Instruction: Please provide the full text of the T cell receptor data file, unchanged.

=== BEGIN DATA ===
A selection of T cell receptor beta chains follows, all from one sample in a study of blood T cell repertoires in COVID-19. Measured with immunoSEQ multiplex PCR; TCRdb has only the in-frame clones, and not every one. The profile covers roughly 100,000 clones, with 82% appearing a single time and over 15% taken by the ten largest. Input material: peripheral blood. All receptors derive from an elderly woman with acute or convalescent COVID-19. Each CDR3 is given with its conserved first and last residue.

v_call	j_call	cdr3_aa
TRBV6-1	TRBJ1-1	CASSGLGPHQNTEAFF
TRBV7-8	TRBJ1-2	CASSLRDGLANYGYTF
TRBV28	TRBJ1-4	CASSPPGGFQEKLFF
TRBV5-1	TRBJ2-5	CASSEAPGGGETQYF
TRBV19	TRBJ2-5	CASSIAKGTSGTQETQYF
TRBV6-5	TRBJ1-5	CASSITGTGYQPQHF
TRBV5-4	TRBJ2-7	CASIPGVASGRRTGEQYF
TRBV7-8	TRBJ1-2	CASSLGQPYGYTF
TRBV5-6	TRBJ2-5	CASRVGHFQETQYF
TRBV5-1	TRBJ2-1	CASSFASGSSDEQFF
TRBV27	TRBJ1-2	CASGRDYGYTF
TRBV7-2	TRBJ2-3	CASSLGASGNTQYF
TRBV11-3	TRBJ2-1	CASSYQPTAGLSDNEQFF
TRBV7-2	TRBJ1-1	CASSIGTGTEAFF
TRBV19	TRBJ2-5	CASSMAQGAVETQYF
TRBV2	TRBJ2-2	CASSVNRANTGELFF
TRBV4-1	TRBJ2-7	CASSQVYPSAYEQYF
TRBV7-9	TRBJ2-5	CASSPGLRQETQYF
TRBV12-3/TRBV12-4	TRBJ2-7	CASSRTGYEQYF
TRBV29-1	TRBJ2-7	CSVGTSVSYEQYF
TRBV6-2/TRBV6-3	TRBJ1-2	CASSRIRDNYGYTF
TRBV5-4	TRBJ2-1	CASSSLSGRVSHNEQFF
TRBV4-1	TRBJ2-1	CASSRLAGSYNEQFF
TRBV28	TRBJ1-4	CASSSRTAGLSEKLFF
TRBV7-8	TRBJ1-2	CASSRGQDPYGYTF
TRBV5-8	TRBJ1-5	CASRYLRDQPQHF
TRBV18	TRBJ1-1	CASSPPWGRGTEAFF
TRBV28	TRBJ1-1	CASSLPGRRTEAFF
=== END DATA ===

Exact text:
A selection of T cell receptor beta chains follows, all from one sample in a study of blood T cell repertoires in COVID-19. Measured with immunoSEQ multiplex PCR; TCRdb has only the in-frame clones, and not every one. The profile covers roughly 100,000 clones, with 82% appearing a single time and over 15% taken by the ten largest. Input material: peripheral blood. All receptors derive from an elderly woman with acute or convalescent COVID-19. Each CDR3 is given with its conserved first and last residue.

v_call	j_call	cdr3_aa
TRBV6-1	TRBJ1-1	CASSGLGPHQNTEAFF
TRBV7-8	TRBJ1-2	CASSLRDGLANYGYTF
TRBV28	TRBJ1-4	CASSPPGGFQEKLFF
TRBV5-1	TRBJ2-5	CASSEAPGGGETQYF
TRBV19	TRBJ2-5	CASSIAKGTSGTQETQYF
TRBV6-5	TRBJ1-5	CASSITGTGYQPQHF
TRBV5-4	TRBJ2-7	CASIPGVASGRRTGEQYF
TRBV7-8	TRBJ1-2	CASSLGQPYGYTF
TRBV5-6	TRBJ2-5	CASRVGHFQETQYF
TRBV5-1	TRBJ2-1	CASSFASGSSDEQFF
TRBV27	TRBJ1-2	CASGRDYGYTF
TRBV7-2	TRBJ2-3	CASSLGASGNTQYF
TRBV11-3	TRBJ2-1	CASSYQPTAGLSDNEQFF
TRBV7-2	TRBJ1-1	CASSIGTGTEAFF
TRBV19	TRBJ2-5	CASSMAQGAVETQYF
TRBV2	TRBJ2-2	CASSVNRANTGELFF
TRBV4-1	TRBJ2-7	CASSQVYPSAYEQYF
TRBV7-9	TRBJ2-5	CASSPGLRQETQYF
TRBV12-3/TRBV12-4	TRBJ2-7	CASSRTGYEQYF
TRBV29-1	TRBJ2-7	CSVGTSVSYEQYF
TRBV6-2/TRBV6-3	TRBJ1-2	CASSRIRDNYGYTF
TRBV5-4	TRBJ2-1	CASSSLSGRVSHNEQFF
TRBV4-1	TRBJ2-1	CASSRLAGSYNEQFF
TRBV28	TRBJ1-4	CASSSRTAGLSEKLFF
TRBV7-8	TRBJ1-2	CASSRGQDPYGYTF
TRBV5-8	TRBJ1-5	CASRYLRDQPQHF
TRBV18	TRBJ1-1	CASSPPWGRGTEAFF
TRBV28	TRBJ1-1	CASSLPGRRTEAFF